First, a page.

Steve Hawkes and Corey Charlton, The Sun, December 6, 2016
German premier Angela Merkel called for a ban on the Burka for the first time as she launched a bid to remain in power with a dramatic shift.
Sparking a standing ovation from her CDU Party, the German Chancellor threw her weight behind calls to outlaw the burqa and niqab wherever “possible”.
She said: “With us, the rule is: show your face, that’s why the full veil is not appropriate, it should be banned.”
The CDU party wants to ban the full face veil in courts, schools and universities as well as in road traffic and during police checks.
A full ban as introduced in France is thought to be incompatible with Germany’s rules.
Ms Merkel’s blast marks a seismic change in tone from a politician lauded around the world for throwing opening the country’s borders to over a million refugees a year ago.
She has repeatedly criticised populist politicians playing to right-wing voters.
Tory Eurosceptics said it proved how “desperate” Ms Merkel is to secure a fourth-term in a crunch General Election next year–and how flexible she could be in Brexit talks.
Just last month Ms Merkel conceded next year’s German Election would be “more difficult” than any she has contested so far given the fallout from the migrant crisis.
After the speech, she was re-elected leader of the CDU party with a whopping 89.5 per cent majority.
Ms Merkel also ruled out a repeat of last year’s refugee wave, and insisted German law took precedence over “honour, tribal or family rules and over sharia law”.
In September, the Chancellor called for stricter guidelines on the burqa–while added that “diversity is the logical consequence of freedom”.
Tory backbencher Michael Tomlinson said it was a boost for Theresa May as it proved how “flexible” the German Chancellor can be.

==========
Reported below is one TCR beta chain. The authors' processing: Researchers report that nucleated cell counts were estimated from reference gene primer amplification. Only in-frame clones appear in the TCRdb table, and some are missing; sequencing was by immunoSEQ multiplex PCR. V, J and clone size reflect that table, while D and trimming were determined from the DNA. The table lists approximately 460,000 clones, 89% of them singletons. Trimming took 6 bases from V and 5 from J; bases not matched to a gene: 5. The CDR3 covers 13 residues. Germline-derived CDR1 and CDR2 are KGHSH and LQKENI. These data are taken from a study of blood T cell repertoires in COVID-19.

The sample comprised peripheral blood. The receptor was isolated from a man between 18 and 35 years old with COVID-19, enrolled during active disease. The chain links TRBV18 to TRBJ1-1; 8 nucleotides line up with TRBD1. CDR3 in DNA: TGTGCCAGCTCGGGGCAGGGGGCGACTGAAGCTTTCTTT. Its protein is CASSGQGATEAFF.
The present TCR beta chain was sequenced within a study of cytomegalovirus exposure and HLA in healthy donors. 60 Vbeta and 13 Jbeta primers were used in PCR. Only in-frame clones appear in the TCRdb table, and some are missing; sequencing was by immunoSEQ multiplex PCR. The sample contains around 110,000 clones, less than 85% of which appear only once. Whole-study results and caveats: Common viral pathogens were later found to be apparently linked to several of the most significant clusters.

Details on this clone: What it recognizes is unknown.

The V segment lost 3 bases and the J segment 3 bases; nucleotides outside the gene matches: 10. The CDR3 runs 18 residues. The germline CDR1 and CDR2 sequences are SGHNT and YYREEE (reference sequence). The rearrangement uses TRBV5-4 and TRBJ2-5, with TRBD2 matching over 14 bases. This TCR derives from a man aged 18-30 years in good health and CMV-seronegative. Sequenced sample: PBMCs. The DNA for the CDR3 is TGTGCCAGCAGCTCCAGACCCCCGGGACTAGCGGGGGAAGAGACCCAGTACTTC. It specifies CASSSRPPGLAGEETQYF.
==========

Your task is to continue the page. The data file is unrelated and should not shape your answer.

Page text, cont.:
He told the Sun: “Whatever you think of the German Chancellor’s new policy on Burqas, it’s a monumental change of direction.
“And it just shows how flexible our European friends and allies can be.
“One of our biggest failings is when we think that politicians abroad will always stand firm so we have to accommodate every desire. This just isn’t how the world works.
“And it isn’t how things have to be.”
It marks a U-turn for CDU party leaders, who have previously expressed scepticism of a full ban despite growing calls for it among rank and file members.
Merkel has also stopped short of calling for a ban, saying only that she must find the right legal and political balance.
Party members have recently expressed hope it would encompass both the burka and the niqab, which shows slightly more of a woman’s face.
Germany saw about 890,000 asylum-seekers arrive last year, many after Merkel decided in September 2015 to let in migrants who were stuck in Hungary.
Numbers have since declined sharply, but Merkel’s approach to the migrant crisis has provoked discord within her Christian Democratic Union, which has seen a string of poor state election results this year.
“A situation like the one in the late summer of 2015 cannot, should not and must not be repeated,” Merkel told party delegates. “That was and is our, and my, declared political aim,” she said.
While Merkel has continued to insist that Germany will take in people in genuine need of protection, her government has moved to toughen asylum rules and declare several countries “safe” meaning people from there can’t expect to get refuge in Germany.
Merkel was a driving force behind an agreement between the European Union and Turkey earlier this year to stem the flow of migrants.